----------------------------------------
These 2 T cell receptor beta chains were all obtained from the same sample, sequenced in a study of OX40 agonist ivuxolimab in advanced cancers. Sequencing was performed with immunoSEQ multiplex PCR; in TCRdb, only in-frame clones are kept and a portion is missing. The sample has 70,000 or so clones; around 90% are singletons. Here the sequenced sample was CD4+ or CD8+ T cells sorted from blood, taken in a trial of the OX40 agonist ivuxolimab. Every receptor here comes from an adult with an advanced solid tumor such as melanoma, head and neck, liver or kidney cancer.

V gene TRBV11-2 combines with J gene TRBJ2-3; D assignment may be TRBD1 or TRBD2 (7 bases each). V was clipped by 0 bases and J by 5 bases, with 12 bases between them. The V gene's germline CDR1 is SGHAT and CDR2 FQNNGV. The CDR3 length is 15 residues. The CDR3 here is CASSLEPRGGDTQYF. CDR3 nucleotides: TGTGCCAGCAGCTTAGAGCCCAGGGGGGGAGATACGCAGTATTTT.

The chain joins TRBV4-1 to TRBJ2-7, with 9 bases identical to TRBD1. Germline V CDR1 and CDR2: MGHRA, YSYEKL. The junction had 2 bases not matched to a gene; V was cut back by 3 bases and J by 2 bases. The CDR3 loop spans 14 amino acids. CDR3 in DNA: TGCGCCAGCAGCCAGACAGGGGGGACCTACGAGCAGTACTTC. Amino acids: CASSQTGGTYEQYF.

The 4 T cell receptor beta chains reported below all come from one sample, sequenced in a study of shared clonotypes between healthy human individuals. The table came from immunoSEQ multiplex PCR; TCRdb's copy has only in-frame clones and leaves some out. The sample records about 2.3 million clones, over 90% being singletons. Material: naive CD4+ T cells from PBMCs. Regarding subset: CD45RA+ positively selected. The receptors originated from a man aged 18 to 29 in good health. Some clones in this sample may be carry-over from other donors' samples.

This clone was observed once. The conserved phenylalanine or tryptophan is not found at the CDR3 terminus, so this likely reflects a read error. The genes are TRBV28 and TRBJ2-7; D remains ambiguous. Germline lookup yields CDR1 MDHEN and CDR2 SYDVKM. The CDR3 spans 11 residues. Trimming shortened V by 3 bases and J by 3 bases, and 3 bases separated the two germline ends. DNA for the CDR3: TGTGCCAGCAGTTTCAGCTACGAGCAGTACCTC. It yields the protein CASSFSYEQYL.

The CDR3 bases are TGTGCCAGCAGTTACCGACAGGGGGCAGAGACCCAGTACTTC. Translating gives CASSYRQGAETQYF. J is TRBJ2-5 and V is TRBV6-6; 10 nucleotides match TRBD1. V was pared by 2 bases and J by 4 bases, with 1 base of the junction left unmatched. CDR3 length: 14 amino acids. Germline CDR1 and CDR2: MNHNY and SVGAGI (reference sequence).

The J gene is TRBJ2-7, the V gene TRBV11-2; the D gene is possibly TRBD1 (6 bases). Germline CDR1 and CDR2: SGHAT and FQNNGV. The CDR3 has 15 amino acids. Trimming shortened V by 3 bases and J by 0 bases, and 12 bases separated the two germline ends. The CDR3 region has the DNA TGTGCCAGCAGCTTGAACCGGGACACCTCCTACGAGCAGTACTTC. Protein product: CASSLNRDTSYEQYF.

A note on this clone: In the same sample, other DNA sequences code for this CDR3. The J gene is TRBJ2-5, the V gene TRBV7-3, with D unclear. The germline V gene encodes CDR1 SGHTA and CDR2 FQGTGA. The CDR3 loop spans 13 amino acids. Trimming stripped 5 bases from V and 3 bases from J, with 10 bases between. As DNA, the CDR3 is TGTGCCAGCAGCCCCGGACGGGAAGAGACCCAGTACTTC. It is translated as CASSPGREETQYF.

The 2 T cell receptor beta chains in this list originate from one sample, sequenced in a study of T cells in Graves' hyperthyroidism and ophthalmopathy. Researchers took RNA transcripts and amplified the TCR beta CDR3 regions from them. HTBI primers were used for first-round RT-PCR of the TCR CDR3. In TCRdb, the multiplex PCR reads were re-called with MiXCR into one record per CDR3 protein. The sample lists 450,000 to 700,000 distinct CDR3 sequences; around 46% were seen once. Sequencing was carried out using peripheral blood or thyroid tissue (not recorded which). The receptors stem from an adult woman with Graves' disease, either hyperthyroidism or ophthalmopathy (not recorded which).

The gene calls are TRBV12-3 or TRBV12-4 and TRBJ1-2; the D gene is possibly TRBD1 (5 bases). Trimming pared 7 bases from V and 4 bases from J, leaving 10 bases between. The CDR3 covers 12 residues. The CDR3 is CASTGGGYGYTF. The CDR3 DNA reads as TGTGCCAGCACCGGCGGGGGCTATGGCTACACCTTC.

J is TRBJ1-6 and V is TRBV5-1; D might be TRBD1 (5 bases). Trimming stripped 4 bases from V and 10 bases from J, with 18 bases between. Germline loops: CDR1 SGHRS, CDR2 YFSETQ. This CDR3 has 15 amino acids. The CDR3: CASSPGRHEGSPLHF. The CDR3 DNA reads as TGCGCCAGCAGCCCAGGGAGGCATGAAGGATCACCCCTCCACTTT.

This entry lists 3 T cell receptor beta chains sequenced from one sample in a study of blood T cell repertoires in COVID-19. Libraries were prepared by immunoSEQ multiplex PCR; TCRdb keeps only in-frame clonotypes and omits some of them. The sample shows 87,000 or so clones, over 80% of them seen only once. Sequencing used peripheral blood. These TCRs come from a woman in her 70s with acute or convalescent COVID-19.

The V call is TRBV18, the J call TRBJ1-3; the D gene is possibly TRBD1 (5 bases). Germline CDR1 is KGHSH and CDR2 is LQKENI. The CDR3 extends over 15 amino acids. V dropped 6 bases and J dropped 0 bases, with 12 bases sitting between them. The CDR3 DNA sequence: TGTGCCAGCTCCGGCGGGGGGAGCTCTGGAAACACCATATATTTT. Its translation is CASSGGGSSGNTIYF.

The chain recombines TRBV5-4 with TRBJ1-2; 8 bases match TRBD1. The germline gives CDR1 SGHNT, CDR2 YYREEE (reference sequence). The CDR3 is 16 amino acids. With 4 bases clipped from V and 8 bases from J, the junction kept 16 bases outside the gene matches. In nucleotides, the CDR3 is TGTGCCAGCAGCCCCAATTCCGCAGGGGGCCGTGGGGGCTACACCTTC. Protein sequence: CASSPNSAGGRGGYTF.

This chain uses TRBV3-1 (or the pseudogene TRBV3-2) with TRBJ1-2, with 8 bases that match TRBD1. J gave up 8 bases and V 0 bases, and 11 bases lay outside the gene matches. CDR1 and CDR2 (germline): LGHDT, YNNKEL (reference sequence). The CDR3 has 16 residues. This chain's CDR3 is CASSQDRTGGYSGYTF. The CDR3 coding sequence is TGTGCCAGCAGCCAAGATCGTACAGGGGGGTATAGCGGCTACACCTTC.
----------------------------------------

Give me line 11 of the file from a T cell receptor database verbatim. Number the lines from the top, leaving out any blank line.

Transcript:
J is TRBJ1-6 and V is TRBV5-1; D might be TRBD1 (5 bases). Trimming stripped 4 bases from V and 10 bases from J, with 18 bases between. Germline loops: CDR1 SGHRS, CDR2 YFSETQ. This CDR3 has 15 amino acids. The CDR3: CASSPGRHEGSPLHF. The CDR3 DNA reads as TGCGCCAGCAGCCCAGGGAGGCATGAAGGATCACCCCTCCACTTT.